The UN working group tasked with creating the new 2015 climate deal has been working far too slowly and has to get its act together by the end of 2013, Russia negotiator Oleg Shamanov has told RTCC.
He says that while group approaches its work in a thorough way and there are no substantive issues that are, in Russia’s view, being left out, the work is moving “incredibly slow”, and some countries are clearly just “going in circles” – reiterating long known positions and stances.
“The work (in Bonn) was constructive, but in no way with the speed required and with the needed realization of political importance of the issue… I am personally under the impression that not all countries are ready to actively move towards the new global agreement”, he said in an interview in Bonn.
“And it’s not about lack of creativity, it’s much deeper – as I’ve said, it’s rather about unwillingness to move towards a new comprehensive and global agreement.”
Shamanov and Russia were at the centre of controversy earlier this week when one of the three negotiating streams at the UN talks in Bonn was suspended because delegates could not agree on the agenda.
Countries are working towards a global deal in 2015 to come into effect in 2020, that will replace the Kyoto Protocol as the world’s only legally binding emissions treaty.
One of the key issues that deserves highlighting, in his opinion, is the agreement being applicable to all, ie all parties participating in it with “legally meaningful” commitments. And here lies the problem, which is apparently no secret to anyone in the talks.
“Not all countries are willing to move past the narrow understanding of the principle of common but differentiated responsibilities. We are, after all, in the twenty-first century, and the level of socioeconomic development has changed tremendously since the creation of the Convention”, says Shamanov.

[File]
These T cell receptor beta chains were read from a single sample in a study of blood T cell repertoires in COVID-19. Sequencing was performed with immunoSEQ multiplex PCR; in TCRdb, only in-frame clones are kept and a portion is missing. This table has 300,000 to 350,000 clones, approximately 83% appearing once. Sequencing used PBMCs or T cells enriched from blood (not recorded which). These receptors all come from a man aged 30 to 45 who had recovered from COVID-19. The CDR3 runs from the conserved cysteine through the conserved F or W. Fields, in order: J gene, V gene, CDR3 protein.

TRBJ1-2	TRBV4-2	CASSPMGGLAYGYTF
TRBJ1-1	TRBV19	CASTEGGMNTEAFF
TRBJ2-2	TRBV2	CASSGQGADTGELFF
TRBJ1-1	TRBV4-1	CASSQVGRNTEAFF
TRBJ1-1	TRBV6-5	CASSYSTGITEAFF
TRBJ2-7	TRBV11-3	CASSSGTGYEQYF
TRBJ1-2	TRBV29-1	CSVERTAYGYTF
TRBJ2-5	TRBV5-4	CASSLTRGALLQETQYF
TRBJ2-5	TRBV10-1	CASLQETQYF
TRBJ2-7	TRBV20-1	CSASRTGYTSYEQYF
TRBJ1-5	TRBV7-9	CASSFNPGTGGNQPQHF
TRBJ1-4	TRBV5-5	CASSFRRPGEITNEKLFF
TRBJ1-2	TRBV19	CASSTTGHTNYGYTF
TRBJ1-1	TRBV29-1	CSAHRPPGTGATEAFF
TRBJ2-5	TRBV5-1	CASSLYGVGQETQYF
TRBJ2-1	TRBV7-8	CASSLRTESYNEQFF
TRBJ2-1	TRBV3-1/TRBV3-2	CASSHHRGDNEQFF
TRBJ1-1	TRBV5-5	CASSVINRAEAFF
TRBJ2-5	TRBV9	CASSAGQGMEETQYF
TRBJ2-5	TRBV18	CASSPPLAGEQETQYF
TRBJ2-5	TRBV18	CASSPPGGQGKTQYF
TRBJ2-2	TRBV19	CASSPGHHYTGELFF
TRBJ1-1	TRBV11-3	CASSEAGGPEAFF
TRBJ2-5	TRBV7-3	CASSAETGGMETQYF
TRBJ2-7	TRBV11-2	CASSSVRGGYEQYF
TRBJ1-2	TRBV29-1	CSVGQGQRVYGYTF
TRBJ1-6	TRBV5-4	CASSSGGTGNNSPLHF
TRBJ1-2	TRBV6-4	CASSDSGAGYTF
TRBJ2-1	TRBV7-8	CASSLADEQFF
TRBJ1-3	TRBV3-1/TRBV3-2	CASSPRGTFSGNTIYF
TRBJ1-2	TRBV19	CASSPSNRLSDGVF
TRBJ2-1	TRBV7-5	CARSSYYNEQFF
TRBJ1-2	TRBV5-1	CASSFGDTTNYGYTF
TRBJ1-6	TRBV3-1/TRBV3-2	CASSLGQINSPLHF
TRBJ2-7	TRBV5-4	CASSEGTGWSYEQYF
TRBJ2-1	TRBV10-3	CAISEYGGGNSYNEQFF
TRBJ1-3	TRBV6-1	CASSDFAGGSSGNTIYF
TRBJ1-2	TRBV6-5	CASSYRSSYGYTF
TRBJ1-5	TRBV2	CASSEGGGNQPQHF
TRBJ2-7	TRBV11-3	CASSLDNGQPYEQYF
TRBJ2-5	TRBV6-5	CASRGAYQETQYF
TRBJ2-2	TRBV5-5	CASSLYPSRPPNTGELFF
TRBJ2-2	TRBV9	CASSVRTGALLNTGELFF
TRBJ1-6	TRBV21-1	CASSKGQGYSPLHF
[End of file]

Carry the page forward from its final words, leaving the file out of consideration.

This resonates with the hotly debated ‘Russian’ proposal to amend the climate convention so as to periodically review the lists of developed and developing countries.
According to Shamanov, Russia “is not fixated” on that proposed amendment. It is, on the contrary, willing to look for other constructive options to address this issue.
Unsurprisingly, perhaps, Russia is concerned with the fact that should parties decide to adhere to their own rules of procedure, they will only have a year and a half between Warsaw and Paris to come up with the draft text of the agreement.
And clearly, to avoid “writing it – again – in huddles at the eleventh hour” the drafting, as in putting some actual legal text on paper, has to begin in 2014.
“It should be very clear that 2013 has been a year of brainstorming. It’s completely normal and acceptable… But, definitely, this brainstorming has to end in 2013”, said Shamanov.
The upcoming Warsaw conference at the end of the year, in Shamanov’s words, is going to be “an indicator of whether parties are ready and willing to live up to their own decisions” in terms of making the new agreement happen according to plan.